MOSCOW International leaders are moving closer to taking action on corporate tax avoidance, despite challenges, a top official at the Organisation for Economic Co-operation and Development (OECD) said on Wednesday.
National austerity measures taken by OECD member governments as a result of the financial crisis have sparked voter anger at the way big international companies shift profits around the world to cut their tax bills.
As a result they have asked the OECD to draft proposals to tackle problems like double-tax agreements, transfer pricing and the exchange of information between tax jurisdictions.
"You cannot have a situation of crisis, unemployment, people unhappy, facing increases in taxes and no recovery and at the same time big profitable, juicy players not paying a penny," Pascal Saint-Amans, head of the OECD's tax centre told Reuters.
"It's just politically impossible," he said in an interview, adding that the support of "right-wing" governments increased the chances of action.
In the last year Britain has become more prominent in the controversy over how much tax multinationals pay and Prime Minister David Cameron called on the European Union to use the impetus of the G8 summit he is hosting in June to organize "radical" international action to crack down on tax evasion and avoidance.
The OECD is due to deliver its recommendations at the July Group of 20 (G20) meeting. These have not yet been agreed but Saint-Amans said one of the proposals would be that double taxation agreements (DTAs) between countries be amended to avoid the problem whereby neither country taxes the income.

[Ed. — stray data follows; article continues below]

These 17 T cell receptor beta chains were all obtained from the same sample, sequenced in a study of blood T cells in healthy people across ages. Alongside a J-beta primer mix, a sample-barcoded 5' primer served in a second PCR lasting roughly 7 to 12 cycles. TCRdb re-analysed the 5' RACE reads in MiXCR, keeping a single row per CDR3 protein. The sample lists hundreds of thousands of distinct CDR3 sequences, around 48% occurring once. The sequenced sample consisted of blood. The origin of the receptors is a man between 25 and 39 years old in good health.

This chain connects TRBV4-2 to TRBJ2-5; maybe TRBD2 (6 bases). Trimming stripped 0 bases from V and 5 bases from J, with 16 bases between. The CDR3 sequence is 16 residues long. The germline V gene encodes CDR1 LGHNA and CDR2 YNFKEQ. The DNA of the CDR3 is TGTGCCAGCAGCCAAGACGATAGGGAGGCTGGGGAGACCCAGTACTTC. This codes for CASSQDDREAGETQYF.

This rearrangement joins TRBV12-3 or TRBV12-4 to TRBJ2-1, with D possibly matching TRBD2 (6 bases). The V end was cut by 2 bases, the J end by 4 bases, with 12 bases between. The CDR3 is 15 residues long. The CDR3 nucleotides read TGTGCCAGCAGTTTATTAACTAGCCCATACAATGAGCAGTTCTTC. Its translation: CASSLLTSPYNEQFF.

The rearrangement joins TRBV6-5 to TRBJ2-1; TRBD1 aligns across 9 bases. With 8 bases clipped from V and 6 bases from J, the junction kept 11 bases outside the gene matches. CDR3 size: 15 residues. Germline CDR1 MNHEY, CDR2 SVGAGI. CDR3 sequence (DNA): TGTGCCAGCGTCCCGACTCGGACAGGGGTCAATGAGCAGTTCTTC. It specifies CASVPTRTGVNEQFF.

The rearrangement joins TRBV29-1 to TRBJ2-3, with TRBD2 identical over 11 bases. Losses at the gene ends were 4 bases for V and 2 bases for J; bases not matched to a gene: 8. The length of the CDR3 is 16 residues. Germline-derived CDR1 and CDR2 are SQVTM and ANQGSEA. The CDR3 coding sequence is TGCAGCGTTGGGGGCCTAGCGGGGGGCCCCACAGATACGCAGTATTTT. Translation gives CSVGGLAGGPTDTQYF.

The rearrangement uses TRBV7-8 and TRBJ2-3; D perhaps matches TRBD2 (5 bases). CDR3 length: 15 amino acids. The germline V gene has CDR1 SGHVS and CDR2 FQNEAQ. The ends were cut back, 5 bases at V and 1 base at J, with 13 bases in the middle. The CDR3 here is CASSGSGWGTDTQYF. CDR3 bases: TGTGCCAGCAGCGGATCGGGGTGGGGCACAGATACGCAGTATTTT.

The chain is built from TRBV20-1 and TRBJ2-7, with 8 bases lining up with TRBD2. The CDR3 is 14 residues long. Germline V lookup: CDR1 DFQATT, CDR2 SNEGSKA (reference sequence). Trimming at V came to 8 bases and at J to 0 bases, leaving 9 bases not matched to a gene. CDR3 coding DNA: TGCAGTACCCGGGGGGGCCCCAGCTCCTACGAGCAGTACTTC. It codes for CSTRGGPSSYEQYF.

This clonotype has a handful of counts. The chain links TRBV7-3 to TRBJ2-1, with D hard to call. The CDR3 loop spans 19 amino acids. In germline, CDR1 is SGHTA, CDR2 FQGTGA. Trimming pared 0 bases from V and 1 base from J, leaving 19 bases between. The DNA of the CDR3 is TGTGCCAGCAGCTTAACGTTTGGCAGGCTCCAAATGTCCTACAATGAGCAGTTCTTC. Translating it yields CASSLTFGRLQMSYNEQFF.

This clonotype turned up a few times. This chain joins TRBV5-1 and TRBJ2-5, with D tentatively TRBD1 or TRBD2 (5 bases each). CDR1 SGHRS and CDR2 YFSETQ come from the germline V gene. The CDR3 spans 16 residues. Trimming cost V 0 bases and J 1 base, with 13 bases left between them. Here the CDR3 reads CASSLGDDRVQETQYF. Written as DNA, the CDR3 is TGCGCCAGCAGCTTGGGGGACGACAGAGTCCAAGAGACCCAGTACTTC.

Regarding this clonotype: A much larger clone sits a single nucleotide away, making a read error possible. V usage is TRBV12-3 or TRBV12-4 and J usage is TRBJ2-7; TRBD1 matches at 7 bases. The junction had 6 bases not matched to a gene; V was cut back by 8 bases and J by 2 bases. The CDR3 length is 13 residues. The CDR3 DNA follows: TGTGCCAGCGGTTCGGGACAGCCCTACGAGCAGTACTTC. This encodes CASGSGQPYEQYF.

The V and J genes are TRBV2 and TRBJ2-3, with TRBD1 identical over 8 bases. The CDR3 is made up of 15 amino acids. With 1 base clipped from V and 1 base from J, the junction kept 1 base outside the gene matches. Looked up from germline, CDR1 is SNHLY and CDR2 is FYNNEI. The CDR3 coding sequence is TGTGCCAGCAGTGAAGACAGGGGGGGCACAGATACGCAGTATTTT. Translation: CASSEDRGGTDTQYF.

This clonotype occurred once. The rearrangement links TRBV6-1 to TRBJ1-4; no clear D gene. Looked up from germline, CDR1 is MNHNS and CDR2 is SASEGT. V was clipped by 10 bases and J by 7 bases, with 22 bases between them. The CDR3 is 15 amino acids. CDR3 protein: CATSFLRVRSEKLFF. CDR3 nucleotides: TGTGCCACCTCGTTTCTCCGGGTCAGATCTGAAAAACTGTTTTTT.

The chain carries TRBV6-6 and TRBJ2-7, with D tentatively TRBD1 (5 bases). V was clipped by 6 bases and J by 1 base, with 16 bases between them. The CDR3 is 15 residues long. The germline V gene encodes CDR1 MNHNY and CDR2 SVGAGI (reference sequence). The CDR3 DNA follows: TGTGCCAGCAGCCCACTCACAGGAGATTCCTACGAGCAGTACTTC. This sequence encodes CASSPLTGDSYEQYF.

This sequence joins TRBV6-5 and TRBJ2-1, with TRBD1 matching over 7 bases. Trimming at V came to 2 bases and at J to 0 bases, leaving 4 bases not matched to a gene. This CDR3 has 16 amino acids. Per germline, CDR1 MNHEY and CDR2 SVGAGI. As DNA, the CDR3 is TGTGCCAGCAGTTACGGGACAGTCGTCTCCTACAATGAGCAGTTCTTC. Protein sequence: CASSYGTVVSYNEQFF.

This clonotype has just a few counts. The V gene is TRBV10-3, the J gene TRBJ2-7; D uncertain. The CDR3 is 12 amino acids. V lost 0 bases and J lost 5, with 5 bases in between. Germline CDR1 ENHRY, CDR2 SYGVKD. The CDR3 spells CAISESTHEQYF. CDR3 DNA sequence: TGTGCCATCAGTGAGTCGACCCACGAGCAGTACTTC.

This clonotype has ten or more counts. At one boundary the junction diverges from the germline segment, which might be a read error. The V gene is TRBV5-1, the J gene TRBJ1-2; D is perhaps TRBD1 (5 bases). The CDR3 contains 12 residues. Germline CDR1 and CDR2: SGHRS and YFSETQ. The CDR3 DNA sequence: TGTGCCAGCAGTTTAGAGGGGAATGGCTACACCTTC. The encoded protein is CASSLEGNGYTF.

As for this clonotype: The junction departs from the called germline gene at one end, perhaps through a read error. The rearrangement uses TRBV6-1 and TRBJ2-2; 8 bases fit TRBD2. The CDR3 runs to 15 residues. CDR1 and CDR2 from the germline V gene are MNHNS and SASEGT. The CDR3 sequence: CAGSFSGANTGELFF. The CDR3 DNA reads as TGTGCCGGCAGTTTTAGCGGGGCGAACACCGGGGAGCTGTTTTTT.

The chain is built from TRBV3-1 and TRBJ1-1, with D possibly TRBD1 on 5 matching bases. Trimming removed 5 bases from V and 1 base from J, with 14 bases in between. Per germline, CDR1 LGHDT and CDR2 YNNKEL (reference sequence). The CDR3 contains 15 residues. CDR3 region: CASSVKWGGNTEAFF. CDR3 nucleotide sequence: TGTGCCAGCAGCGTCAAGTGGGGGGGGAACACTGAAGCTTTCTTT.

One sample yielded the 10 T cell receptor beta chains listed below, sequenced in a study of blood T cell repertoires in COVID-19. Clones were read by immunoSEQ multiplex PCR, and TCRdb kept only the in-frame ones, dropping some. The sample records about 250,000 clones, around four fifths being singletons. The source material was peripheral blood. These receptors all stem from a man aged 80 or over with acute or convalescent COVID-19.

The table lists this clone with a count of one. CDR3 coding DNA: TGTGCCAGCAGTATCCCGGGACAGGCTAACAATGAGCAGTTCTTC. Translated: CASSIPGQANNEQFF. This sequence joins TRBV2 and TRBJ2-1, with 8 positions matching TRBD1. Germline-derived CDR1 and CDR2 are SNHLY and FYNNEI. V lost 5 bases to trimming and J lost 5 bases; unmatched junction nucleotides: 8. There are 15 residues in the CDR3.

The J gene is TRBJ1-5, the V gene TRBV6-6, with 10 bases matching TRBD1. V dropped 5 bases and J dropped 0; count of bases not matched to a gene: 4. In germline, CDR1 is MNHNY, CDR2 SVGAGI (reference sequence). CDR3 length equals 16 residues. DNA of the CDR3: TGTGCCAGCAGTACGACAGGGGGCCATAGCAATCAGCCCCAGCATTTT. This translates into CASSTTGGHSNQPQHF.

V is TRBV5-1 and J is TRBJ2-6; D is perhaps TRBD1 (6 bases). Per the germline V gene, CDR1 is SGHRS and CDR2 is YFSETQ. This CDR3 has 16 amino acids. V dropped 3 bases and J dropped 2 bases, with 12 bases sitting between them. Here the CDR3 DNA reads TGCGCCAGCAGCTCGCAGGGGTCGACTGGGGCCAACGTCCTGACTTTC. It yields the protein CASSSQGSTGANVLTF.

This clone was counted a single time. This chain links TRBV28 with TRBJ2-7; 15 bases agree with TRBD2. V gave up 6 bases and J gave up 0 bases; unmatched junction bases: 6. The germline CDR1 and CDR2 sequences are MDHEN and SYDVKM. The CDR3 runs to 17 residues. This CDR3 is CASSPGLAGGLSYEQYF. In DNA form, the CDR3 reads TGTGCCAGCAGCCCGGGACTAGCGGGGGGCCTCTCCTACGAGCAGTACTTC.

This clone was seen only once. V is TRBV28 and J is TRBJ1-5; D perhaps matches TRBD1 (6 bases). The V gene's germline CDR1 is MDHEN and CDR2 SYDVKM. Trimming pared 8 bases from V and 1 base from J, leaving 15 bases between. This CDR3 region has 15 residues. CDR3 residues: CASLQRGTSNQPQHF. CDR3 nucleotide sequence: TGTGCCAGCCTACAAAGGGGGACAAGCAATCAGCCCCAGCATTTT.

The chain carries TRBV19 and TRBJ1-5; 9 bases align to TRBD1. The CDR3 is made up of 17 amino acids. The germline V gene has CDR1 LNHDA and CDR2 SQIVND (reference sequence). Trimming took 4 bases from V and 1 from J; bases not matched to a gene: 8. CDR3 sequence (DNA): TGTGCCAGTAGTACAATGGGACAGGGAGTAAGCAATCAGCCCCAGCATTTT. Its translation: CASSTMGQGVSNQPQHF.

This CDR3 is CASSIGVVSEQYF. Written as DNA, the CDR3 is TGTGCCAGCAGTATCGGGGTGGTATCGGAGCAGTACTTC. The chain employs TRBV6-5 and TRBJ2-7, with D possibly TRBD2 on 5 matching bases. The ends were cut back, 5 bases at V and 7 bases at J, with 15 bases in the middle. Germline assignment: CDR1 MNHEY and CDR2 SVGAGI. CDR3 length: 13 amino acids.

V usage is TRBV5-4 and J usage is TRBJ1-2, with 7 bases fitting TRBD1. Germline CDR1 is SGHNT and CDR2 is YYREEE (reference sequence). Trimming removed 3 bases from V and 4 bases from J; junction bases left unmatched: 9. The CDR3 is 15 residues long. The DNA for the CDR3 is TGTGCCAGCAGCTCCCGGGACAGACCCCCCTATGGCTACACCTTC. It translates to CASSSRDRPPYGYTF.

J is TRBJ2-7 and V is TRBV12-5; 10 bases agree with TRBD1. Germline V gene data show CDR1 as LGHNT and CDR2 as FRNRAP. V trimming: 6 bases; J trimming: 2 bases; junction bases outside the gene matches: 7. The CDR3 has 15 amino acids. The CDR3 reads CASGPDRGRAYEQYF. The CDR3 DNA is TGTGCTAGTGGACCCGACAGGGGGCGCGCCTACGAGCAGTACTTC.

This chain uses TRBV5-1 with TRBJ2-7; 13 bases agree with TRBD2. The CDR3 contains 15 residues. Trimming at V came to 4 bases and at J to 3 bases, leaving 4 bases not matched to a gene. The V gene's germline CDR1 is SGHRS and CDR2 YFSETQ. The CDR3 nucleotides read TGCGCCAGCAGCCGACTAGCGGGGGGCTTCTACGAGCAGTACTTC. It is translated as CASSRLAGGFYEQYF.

The European Commission recommended such a measure in December.
In a recent example it was revealed in a report by Reuters that Google (GOOG.O) takes advantage of DTAs between Ireland, where the Internet search firm has its European base, and other countries, to shelter billions of dollars each year from tax.
Most of Google's European income flows to Ireland untaxed, thanks to DTAs, and most of this income is then sent to an untaxed Google entity in Bermuda. Google says its follows the tax rules that apply in every country where it operates.
"You need to neutralize the use of tax havens," Saint-Amans said.
The OECD has no estimates of how much is lost by tax evasion and avoidance, but wants to set up a mechanism that could measure the money at stake, he added.
Saint-Amans said other areas that the OECD was looking at included revisions to international transfer pricing rules in relation to intellectual property.
Companies can avoid tax by parking intellectual property, such as brands or work processes, with a subsidiary in a tax haven, which then charges affiliates in major markets hefty fees for its use.
Other ideas include a harmonization of the tax treatment of transactions or financial instruments, such as convertible bonds, which in some countries are taxed as bonds and in others treated as shares, allowing a form of tax arbitrage.
The OECD will also urge companies and governments to be more transparent and adopt "spontaneous exchange of information". Saint-Amans expects the G20 group to adopt the measure in July or September as the new standard to curb cross-border tax evasion.
Currently only a small group of countries have signed tax treaties guaranteeing the automatic exchange of tax information, as opposed to delivery upon specific requests.
As well as new measures, Saint-Amans said governments needed to implement the laws they already have.
UK lawmakers have said a recent Reuters report which showed Google employs sales staff in the UK while telling the tax office that sales are made from Ireland, raised questions about whether the power of existing tax law had really been tested.
Google says UK staff do not sell to UK customers but has not said whether they negotiated with customers, had sales targets or 'closed' deals. Job advertisements on its website had said recruits would be expected to conduct such roles.
(Additional reporting Krista Hughes in Mexico and Stella Dawson and Kim Dixon in Washington; Writing by Tom Bergin in London; Editing by Jane Barrett and Greg Mahlich)